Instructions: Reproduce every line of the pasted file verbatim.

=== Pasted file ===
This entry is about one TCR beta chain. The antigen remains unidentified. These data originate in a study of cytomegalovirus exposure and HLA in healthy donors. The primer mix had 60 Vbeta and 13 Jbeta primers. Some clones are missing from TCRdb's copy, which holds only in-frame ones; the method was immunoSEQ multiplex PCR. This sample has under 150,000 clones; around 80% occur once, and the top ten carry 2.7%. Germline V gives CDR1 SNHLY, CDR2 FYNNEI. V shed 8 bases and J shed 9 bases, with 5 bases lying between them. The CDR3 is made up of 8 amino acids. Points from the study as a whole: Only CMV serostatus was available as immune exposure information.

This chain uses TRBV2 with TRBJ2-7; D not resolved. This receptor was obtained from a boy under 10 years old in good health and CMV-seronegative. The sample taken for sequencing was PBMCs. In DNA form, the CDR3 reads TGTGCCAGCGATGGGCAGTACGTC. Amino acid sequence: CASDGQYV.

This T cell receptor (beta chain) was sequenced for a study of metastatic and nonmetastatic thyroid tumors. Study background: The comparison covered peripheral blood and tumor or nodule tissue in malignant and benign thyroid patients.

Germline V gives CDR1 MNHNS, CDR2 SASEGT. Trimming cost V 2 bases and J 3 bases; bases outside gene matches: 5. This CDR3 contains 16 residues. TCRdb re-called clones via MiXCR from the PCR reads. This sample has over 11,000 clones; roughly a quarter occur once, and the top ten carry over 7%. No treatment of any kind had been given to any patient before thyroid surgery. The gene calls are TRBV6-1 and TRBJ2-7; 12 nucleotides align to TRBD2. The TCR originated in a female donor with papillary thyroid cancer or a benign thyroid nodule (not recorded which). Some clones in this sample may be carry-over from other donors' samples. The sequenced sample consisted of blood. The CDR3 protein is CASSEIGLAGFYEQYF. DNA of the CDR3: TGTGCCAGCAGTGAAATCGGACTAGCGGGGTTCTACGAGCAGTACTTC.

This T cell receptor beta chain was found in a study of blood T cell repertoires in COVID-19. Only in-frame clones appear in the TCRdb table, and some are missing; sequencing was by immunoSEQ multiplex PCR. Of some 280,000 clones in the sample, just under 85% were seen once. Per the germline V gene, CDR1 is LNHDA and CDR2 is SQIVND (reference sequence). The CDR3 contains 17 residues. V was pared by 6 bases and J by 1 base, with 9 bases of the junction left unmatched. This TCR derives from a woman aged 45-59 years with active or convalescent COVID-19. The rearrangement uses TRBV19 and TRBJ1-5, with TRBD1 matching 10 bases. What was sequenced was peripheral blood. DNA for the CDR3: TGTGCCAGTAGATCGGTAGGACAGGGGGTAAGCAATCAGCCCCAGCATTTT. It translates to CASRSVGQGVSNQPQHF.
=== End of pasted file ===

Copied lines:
This entry is about one TCR beta chain. The antigen remains unidentified. These data originate in a study of cytomegalovirus exposure and HLA in healthy donors. The primer mix had 60 Vbeta and 13 Jbeta primers. Some clones are missing from TCRdb's copy, which holds only in-frame ones; the method was immunoSEQ multiplex PCR. This sample has under 150,000 clones; around 80% occur once, and the top ten carry 2.7%. Germline V gives CDR1 SNHLY, CDR2 FYNNEI. V shed 8 bases and J shed 9 bases, with 5 bases lying between them. The CDR3 is made up of 8 amino acids. Points from the study as a whole: Only CMV serostatus was available as immune exposure information.

This chain uses TRBV2 with TRBJ2-7; D not resolved. This receptor was obtained from a boy under 10 years old in good health and CMV-seronegative. The sample taken for sequencing was PBMCs. In DNA form, the CDR3 reads TGTGCCAGCGATGGGCAGTACGTC. Amino acid sequence: CASDGQYV.

This T cell receptor (beta chain) was sequenced for a study of metastatic and nonmetastatic thyroid tumors. Study background: The comparison covered peripheral blood and tumor or nodule tissue in malignant and benign thyroid patients.

Germline V gives CDR1 MNHNS, CDR2 SASEGT. Trimming cost V 2 bases and J 3 bases; bases outside gene matches: 5. This CDR3 contains 16 residues. TCRdb re-called clones via MiXCR from the PCR reads. This sample has over 11,000 clones; roughly a quarter occur once, and the top ten carry over 7%. No treatment of any kind had been given to any patient before thyroid surgery. The gene calls are TRBV6-1 and TRBJ2-7; 12 nucleotides align to TRBD2. The TCR originated in a female donor with papillary thyroid cancer or a benign thyroid nodule (not recorded which). Some clones in this sample may be carry-over from other donors' samples. The sequenced sample consisted of blood. The CDR3 protein is CASSEIGLAGFYEQYF. DNA of the CDR3: TGTGCCAGCAGTGAAATCGGACTAGCGGGGTTCTACGAGCAGTACTTC.

This T cell receptor beta chain was found in a study of blood T cell repertoires in COVID-19. Only in-frame clones appear in the TCRdb table, and some are missing; sequencing was by immunoSEQ multiplex PCR. Of some 280,000 clones in the sample, just under 85% were seen once. Per the germline V gene, CDR1 is LNHDA and CDR2 is SQIVND (reference sequence). The CDR3 contains 17 residues. V was pared by 6 bases and J by 1 base, with 9 bases of the junction left unmatched. This TCR derives from a woman aged 45-59 years with active or convalescent COVID-19. The rearrangement uses TRBV19 and TRBJ1-5, with TRBD1 matching 10 bases. What was sequenced was peripheral blood. DNA for the CDR3: TGTGCCAGTAGATCGGTAGGACAGGGGGTAAGCAATCAGCCCCAGCATTTT. It translates to CASRSVGQGVSNQPQHF.